This is one of the biggest problems in telephonic conversation in particular because the hearer cannot be controlled as he can be in face-to-face interaction. In the latter case, the speaker can request or ask him to have a little patience and allow him to complete his half-uttered utterance, but in the case of the former, one runs the risk of displeasing, if not offending, the hearer. Since generally telephonic communication is information-oriented (after all, one pays for it!), it can be frustrating when the hearer provides unsought for information and does not give the information needed. By the way, information theorists say that “information” is what is “new”, that which is not already known to the one for whom it is intended, not what is known to him already. It is rather simplistic in the context of a real-life conversation, but let it pass, for today.
Our world is a beautiful place, because it contains and supports contradictions. Just as there are some impatient listeners, there are some compulsive speakers – “liars”, by the way, are not the only ones for whom the adjective “compulsive” should be reserved. These speakers, once they get a chance to speak, speak non-stop, as though there would be no further occasion for them to speak. The hearer finds it difficult to join the interaction. If the hearer is too polite to intervene, he is reduced to a mere listener. The exchange becomes a harangue, rather than a conversation. Conversation is sharing, not merely sharing information, perspectives and feelings etc., but conversational space as well. By the way, in a lazy moment, you might enjoy yourself imagining an interaction between an impatient hearer and a compulsive speaker.
Talking about the function of language, most say it is communication; only some say, it is primarily self-expression and only secondarily communication. There are interesting arguments for each of these observations, but why trouble ourselves about those scholarly arguments, when we know that the output of such arguments is, more often than not, is more of the same thing, namely, scholarly arguments. Besides, communication subsumes self-expression with the constraint that it must not violate the requirement of honouring the other’s right of self-expression.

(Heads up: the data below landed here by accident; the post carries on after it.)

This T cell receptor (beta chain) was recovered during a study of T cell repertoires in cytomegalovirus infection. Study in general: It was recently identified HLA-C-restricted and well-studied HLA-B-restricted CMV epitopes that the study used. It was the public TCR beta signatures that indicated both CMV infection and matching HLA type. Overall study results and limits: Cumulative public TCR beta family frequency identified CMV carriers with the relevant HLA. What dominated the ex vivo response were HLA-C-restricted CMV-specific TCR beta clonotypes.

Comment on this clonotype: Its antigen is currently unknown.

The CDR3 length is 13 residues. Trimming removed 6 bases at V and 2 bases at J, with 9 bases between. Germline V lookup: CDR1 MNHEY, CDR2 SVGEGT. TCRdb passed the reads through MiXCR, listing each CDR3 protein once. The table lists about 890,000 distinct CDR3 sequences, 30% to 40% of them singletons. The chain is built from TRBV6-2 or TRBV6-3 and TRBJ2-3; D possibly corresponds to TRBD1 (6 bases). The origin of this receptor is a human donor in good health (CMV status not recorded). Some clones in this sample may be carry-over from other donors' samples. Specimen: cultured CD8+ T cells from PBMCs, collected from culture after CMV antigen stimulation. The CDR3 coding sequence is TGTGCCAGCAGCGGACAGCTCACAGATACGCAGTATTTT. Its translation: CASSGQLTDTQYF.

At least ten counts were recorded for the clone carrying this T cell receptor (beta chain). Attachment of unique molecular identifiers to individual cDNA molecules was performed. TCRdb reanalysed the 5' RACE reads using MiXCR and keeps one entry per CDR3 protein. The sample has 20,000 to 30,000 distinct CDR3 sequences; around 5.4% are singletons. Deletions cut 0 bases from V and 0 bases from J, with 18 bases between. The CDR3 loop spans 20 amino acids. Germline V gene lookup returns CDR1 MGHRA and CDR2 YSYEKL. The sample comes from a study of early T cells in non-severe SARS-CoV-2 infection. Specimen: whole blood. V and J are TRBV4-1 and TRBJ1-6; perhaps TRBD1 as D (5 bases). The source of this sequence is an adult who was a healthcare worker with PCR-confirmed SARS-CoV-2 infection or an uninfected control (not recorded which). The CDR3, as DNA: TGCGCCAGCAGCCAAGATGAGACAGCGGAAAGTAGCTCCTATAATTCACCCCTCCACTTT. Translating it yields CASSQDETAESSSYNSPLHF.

Self-expression is common to both. When the impatient hearer interrupts the speaker more often than justified, then he is only asserting and misusing his privilege of self-expression. Man is the talking being among the species, not merely because he has the knowledge of how talk, but also because he enjoys talking and talking and talking, which is euphemistically called “self-expression’.
Some say, including quite a few cognitive linguists, whose arch enemy is Noam Chomsky, we acquire knowledge essentially through experience, oversimplifying things to an extent, in my opinion. Let’s see where this anti- Chomskyan position leads us to in our attempt to understand self-expression as the function of language. If one has been lucky in life to witness interactions – which are, to repeat – not “conversations” – between compulsive, if not consciously overbearing, speakers and impatient listeners, what other conclusion do you think he could have arrived at with respect to this matter?
(The views expressed are the writer’s own)
Retd. Professor of Linguistics and English, IIT Kanpur
Email: [email protected]
(Images from the net)